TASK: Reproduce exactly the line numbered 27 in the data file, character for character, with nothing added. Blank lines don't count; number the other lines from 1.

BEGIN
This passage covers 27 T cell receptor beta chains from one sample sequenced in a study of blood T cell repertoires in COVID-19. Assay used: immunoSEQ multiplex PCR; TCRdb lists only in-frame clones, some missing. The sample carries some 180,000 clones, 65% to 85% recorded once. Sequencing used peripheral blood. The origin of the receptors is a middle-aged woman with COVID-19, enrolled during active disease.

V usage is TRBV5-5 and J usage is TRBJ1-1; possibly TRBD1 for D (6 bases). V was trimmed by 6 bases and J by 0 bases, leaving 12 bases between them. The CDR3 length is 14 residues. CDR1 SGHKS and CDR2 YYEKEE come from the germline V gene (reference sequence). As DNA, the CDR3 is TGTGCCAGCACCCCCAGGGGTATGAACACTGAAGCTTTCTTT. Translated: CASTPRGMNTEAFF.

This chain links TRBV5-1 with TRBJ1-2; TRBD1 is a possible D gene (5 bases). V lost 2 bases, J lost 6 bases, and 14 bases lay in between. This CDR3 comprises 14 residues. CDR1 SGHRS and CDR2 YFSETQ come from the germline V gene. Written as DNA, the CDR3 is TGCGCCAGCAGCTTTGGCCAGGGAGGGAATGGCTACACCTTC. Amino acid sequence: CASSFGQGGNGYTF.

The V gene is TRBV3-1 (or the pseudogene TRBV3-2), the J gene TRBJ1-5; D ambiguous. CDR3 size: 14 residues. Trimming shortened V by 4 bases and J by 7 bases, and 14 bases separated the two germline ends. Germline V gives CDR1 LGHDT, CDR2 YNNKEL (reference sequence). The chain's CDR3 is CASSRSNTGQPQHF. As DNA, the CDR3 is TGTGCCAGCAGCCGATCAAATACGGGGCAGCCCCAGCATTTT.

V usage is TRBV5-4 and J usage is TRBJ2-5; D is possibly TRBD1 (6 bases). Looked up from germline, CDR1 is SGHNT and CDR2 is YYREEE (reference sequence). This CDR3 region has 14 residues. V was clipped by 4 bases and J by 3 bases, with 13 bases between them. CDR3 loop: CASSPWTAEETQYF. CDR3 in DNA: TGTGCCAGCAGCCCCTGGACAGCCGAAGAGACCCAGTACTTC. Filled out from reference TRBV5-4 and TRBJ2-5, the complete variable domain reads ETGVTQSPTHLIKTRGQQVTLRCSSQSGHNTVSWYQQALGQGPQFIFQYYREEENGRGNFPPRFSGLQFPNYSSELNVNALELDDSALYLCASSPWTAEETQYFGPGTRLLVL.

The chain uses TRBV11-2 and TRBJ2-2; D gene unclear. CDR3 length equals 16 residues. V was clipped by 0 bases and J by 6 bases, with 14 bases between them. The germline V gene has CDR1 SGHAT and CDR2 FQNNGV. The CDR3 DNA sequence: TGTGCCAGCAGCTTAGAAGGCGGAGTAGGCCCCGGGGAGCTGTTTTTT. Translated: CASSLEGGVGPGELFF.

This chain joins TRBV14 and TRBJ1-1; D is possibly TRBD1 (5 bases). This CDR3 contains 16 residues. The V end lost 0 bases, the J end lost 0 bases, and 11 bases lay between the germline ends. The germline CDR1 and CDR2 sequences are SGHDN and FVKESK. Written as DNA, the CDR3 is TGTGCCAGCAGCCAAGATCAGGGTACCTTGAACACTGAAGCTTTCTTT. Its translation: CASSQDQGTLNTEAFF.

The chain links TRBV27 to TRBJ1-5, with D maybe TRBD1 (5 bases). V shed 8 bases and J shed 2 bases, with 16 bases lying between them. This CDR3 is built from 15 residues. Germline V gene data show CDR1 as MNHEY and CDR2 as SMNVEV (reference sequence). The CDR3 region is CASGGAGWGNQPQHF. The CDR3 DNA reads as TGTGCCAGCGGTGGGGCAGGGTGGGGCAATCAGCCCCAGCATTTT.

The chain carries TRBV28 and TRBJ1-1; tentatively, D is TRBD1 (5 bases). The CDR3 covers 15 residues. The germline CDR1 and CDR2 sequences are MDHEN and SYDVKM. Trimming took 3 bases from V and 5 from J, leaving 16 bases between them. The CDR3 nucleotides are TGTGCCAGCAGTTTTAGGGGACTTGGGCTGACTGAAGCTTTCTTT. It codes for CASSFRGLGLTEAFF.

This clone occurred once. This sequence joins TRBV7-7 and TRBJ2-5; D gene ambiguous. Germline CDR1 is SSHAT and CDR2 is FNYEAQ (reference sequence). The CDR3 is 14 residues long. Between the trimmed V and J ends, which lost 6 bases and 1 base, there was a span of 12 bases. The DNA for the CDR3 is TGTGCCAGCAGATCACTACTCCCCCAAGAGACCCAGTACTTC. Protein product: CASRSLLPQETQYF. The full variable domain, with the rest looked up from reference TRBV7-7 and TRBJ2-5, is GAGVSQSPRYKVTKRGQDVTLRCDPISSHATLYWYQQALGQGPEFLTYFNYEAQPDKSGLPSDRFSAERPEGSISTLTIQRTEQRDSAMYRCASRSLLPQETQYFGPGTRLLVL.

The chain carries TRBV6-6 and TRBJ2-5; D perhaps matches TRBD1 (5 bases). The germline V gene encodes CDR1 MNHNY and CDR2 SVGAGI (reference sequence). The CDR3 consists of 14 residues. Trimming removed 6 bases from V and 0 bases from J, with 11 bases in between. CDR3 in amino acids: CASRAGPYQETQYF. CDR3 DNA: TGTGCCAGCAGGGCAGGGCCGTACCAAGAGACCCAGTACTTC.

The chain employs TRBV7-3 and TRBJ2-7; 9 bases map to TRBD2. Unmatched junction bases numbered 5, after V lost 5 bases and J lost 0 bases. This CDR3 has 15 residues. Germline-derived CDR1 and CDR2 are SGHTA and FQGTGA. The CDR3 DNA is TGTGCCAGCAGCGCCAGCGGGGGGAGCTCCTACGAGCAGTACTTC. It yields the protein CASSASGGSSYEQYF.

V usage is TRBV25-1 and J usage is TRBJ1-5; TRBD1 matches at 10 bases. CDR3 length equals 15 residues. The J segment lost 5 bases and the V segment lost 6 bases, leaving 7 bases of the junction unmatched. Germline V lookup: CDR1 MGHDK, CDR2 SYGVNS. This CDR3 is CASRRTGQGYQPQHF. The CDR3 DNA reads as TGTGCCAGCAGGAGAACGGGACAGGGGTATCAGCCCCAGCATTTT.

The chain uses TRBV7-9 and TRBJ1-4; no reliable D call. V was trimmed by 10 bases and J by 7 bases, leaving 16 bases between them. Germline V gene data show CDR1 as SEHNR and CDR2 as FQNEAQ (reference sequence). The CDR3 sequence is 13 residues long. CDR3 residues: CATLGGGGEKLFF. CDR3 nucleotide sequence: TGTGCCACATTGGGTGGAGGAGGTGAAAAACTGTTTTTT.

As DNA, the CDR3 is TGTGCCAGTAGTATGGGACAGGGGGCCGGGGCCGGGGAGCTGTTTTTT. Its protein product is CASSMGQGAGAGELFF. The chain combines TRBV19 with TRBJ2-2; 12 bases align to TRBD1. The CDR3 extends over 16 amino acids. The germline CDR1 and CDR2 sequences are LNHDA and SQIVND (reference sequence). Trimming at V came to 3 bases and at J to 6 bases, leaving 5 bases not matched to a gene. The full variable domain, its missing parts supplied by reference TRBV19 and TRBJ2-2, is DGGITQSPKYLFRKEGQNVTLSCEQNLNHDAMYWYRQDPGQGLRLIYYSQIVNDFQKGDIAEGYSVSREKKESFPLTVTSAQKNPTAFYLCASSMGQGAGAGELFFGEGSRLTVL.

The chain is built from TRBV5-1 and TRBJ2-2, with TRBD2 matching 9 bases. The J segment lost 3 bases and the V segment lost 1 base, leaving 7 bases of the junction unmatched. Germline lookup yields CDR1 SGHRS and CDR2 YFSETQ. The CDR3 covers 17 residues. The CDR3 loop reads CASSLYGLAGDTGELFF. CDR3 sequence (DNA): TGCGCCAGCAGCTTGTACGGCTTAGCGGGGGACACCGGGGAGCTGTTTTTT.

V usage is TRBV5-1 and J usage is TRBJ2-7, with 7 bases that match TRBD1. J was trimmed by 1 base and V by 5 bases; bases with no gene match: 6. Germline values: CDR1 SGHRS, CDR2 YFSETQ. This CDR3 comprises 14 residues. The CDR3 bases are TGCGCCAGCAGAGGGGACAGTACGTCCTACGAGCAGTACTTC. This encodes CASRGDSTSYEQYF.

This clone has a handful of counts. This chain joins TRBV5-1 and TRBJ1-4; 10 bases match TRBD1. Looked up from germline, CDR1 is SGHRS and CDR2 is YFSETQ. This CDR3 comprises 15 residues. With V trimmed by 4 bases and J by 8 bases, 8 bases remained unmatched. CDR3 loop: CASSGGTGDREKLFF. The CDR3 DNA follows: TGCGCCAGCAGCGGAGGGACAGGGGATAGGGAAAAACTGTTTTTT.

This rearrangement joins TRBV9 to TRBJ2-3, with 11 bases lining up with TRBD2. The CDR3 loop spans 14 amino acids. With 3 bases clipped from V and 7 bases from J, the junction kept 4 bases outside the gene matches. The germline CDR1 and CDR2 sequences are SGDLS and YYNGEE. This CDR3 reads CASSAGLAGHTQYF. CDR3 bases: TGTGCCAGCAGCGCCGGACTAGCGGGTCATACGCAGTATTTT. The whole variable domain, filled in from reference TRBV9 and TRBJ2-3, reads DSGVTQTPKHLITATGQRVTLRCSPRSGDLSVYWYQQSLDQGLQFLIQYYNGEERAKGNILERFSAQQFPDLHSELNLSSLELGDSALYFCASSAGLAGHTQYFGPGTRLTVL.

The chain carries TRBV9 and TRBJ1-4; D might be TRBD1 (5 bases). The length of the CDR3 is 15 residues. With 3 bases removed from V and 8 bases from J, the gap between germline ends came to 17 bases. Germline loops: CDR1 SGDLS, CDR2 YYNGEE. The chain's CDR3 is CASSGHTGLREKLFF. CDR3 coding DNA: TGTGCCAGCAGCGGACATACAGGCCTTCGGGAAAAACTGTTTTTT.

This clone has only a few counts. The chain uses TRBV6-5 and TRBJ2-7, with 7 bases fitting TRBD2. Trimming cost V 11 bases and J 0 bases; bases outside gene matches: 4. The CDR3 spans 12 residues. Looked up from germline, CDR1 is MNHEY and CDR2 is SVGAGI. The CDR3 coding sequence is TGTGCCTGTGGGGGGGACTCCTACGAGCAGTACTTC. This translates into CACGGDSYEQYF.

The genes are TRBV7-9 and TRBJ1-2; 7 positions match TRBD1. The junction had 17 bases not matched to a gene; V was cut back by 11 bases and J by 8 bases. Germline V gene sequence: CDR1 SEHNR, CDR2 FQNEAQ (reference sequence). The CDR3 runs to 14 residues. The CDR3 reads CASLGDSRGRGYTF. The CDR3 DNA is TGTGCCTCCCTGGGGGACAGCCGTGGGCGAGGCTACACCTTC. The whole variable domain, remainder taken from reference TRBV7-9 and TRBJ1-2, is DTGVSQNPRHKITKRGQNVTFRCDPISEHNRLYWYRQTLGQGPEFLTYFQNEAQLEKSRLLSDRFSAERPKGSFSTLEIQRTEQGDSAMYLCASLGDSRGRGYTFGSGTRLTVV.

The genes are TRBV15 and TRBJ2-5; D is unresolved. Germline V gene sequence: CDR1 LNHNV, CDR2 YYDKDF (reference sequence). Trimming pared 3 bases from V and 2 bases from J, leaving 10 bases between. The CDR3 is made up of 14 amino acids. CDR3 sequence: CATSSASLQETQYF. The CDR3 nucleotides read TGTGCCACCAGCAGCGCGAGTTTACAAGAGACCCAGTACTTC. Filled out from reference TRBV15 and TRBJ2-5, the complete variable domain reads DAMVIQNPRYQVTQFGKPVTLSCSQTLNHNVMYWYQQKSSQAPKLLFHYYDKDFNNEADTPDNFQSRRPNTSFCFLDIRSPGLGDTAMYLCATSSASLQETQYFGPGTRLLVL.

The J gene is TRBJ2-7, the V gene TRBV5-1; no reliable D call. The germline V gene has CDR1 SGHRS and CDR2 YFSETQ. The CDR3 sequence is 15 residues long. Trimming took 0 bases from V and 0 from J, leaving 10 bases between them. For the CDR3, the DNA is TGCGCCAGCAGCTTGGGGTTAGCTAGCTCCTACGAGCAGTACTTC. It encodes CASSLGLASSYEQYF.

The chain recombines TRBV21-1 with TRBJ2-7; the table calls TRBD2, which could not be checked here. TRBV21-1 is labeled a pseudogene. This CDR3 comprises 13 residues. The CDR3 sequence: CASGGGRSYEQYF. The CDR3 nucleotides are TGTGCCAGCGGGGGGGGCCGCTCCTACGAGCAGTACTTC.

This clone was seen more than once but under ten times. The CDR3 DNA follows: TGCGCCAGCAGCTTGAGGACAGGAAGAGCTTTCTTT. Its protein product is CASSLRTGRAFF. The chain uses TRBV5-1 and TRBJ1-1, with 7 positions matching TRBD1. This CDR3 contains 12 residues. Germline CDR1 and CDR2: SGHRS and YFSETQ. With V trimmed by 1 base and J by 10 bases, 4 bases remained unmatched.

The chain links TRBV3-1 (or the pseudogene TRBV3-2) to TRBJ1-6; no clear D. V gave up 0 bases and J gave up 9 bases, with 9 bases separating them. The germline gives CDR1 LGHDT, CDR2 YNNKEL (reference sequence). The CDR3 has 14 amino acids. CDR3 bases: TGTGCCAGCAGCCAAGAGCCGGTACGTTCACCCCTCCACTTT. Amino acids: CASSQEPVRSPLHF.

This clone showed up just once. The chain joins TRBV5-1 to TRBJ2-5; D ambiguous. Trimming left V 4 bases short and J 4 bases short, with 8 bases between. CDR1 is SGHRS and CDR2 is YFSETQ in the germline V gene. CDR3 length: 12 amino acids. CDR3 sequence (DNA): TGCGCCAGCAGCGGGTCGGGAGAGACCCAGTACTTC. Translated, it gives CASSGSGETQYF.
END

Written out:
The chain links TRBV3-1 (or the pseudogene TRBV3-2) to TRBJ1-6; no clear D. V gave up 0 bases and J gave up 9 bases, with 9 bases separating them. The germline gives CDR1 LGHDT, CDR2 YNNKEL (reference sequence). The CDR3 has 14 amino acids. CDR3 bases: TGTGCCAGCAGCCAAGAGCCGGTACGTTCACCCCTCCACTTT. Amino acids: CASSQEPVRSPLHF.